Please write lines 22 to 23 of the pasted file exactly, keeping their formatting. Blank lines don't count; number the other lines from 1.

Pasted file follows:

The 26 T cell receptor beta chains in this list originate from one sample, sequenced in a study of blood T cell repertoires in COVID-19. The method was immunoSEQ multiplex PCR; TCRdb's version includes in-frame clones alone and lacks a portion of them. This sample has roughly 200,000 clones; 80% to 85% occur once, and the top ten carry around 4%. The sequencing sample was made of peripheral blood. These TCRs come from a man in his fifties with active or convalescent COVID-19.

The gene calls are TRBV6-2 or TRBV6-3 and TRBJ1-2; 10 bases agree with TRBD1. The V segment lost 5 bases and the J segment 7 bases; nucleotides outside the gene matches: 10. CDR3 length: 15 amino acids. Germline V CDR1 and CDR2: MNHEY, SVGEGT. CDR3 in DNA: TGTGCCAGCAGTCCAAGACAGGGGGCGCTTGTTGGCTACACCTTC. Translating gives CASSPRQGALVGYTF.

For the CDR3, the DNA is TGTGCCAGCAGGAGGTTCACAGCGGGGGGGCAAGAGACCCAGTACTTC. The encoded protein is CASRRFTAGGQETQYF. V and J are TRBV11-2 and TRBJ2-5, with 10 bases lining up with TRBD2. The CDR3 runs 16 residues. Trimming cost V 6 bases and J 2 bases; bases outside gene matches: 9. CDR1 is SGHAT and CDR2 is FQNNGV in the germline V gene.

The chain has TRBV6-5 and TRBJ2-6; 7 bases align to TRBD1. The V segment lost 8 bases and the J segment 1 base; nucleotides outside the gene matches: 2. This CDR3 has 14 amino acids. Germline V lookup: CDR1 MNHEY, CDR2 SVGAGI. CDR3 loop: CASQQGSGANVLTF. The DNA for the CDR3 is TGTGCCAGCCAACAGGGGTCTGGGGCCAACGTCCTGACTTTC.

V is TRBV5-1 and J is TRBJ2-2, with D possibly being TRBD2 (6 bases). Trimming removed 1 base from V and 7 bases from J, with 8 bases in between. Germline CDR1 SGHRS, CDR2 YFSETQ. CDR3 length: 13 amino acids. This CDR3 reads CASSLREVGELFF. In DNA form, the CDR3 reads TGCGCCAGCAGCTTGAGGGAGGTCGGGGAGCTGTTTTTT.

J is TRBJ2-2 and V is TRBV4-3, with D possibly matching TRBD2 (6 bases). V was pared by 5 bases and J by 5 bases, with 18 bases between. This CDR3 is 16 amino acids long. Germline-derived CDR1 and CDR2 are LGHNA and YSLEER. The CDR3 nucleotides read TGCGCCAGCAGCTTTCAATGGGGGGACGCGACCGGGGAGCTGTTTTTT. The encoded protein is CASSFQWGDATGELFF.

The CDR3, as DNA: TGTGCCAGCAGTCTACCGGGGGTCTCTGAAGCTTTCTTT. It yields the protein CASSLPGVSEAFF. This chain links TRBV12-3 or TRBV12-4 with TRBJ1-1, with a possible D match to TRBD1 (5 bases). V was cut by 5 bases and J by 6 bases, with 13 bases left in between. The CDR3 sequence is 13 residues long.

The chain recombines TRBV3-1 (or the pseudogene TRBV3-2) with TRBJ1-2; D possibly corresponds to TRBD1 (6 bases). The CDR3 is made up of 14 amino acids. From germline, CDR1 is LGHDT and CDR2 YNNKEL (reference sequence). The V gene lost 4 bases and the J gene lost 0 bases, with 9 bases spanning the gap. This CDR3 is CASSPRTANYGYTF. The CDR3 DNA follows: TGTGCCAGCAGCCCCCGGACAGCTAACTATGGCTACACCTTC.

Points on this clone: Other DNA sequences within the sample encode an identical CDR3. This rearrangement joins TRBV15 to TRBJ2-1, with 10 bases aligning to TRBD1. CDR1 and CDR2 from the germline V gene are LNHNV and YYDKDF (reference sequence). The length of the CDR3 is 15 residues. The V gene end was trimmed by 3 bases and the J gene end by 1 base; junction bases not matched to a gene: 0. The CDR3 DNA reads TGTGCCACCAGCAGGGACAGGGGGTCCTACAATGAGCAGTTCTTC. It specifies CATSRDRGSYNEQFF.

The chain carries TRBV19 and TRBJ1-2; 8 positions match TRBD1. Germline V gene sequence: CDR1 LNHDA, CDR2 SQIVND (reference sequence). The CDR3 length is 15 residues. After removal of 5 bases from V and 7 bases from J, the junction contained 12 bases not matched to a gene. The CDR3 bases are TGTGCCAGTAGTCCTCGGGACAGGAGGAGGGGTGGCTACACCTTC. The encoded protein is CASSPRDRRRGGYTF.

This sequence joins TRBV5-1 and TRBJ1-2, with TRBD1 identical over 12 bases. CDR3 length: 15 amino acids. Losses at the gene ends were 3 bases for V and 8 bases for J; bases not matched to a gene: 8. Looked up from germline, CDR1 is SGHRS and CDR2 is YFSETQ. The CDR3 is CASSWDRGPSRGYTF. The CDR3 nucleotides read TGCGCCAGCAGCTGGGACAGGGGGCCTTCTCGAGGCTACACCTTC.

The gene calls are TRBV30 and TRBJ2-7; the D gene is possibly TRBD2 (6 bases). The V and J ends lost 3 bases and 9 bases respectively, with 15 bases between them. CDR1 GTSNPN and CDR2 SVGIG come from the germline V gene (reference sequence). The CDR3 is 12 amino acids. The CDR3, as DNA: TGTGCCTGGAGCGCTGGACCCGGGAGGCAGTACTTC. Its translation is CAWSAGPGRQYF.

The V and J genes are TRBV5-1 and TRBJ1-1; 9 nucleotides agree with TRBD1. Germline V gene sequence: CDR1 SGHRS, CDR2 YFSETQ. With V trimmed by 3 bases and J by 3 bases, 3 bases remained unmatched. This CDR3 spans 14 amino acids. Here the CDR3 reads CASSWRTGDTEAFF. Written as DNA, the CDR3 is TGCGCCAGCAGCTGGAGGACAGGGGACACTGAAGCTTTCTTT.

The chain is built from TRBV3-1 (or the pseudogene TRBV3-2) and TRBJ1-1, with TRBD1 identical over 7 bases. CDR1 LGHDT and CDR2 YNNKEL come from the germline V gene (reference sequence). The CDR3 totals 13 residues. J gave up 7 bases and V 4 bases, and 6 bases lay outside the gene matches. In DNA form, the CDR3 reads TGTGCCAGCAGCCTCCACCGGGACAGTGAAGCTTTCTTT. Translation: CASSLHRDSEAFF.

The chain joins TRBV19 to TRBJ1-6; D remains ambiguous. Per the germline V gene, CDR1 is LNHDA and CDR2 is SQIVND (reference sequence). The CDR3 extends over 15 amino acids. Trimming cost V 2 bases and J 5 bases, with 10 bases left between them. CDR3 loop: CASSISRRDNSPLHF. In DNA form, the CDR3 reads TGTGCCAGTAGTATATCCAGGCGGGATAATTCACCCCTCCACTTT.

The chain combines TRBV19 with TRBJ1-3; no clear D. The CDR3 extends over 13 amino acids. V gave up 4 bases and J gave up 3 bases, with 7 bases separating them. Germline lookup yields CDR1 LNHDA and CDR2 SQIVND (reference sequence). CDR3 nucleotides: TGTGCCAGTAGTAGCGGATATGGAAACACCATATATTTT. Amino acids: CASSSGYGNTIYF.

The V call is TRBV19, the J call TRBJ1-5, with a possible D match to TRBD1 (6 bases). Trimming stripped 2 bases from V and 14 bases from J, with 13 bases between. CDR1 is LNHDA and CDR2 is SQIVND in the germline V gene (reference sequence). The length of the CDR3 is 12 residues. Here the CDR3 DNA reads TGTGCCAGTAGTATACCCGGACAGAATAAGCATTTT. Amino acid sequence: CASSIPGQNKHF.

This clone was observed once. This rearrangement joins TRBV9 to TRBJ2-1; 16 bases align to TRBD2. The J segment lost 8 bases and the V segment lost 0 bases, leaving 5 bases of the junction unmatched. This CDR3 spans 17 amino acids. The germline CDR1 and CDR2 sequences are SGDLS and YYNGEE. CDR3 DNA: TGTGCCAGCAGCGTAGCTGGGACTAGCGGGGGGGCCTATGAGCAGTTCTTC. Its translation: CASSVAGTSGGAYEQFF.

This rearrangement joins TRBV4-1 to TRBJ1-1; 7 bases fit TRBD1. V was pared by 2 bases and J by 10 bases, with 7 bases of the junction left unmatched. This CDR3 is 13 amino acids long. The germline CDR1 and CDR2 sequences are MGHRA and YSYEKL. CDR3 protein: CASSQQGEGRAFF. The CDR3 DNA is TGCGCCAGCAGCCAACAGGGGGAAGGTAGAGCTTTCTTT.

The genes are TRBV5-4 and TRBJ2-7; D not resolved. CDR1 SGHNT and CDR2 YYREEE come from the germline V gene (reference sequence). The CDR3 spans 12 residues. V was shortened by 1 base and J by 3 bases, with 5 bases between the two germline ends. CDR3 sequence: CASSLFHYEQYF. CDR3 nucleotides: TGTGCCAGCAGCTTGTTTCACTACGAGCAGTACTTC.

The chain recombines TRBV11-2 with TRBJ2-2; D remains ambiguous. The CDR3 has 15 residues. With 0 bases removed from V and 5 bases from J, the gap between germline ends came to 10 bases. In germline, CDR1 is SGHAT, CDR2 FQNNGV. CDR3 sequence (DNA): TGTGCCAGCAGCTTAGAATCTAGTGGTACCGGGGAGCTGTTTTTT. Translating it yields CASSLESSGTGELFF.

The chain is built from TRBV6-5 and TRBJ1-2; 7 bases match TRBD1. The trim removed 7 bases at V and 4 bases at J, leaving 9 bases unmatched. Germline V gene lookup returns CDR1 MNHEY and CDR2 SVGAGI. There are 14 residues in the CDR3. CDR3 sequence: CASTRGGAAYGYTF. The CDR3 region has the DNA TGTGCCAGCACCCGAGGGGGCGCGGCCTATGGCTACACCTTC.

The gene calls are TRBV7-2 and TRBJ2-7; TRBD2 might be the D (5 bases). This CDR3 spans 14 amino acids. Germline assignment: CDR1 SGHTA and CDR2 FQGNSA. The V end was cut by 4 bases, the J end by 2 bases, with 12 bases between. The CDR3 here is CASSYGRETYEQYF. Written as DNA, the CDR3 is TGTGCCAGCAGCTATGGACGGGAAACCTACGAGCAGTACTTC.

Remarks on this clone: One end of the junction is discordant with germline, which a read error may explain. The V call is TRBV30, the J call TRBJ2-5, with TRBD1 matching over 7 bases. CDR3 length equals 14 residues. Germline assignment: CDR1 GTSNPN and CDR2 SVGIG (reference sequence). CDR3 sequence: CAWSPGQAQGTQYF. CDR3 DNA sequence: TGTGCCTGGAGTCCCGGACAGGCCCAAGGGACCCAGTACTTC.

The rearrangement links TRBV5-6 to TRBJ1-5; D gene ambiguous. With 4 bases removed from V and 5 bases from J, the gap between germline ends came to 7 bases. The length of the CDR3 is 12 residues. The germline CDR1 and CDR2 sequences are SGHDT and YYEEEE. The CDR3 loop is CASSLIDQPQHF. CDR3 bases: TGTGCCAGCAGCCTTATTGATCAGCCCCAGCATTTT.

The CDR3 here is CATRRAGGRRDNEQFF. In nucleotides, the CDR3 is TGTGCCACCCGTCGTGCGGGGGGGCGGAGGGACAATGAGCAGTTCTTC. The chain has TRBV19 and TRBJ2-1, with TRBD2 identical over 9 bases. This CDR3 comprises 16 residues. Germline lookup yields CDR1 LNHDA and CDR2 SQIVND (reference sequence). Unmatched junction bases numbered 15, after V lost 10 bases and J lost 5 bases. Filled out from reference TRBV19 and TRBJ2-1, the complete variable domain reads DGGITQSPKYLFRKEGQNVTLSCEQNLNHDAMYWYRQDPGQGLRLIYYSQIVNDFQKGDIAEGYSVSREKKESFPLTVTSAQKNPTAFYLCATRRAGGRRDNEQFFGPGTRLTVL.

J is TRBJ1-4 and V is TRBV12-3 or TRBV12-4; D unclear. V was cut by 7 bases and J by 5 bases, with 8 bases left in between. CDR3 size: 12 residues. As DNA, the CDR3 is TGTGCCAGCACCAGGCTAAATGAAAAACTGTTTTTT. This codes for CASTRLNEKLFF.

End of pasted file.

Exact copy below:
The chain is built from TRBV6-5 and TRBJ1-2; 7 bases match TRBD1. The trim removed 7 bases at V and 4 bases at J, leaving 9 bases unmatched. Germline V gene lookup returns CDR1 MNHEY and CDR2 SVGAGI. There are 14 residues in the CDR3. CDR3 sequence: CASTRGGAAYGYTF. The CDR3 region has the DNA TGTGCCAGCACCCGAGGGGGCGCGGCCTATGGCTACACCTTC.

The gene calls are TRBV7-2 and TRBJ2-7; TRBD2 might be the D (5 bases). This CDR3 spans 14 amino acids. Germline assignment: CDR1 SGHTA and CDR2 FQGNSA. The V end was cut by 4 bases, the J end by 2 bases, with 12 bases between. The CDR3 here is CASSYGRETYEQYF. Written as DNA, the CDR3 is TGTGCCAGCAGCTATGGACGGGAAACCTACGAGCAGTACTTC.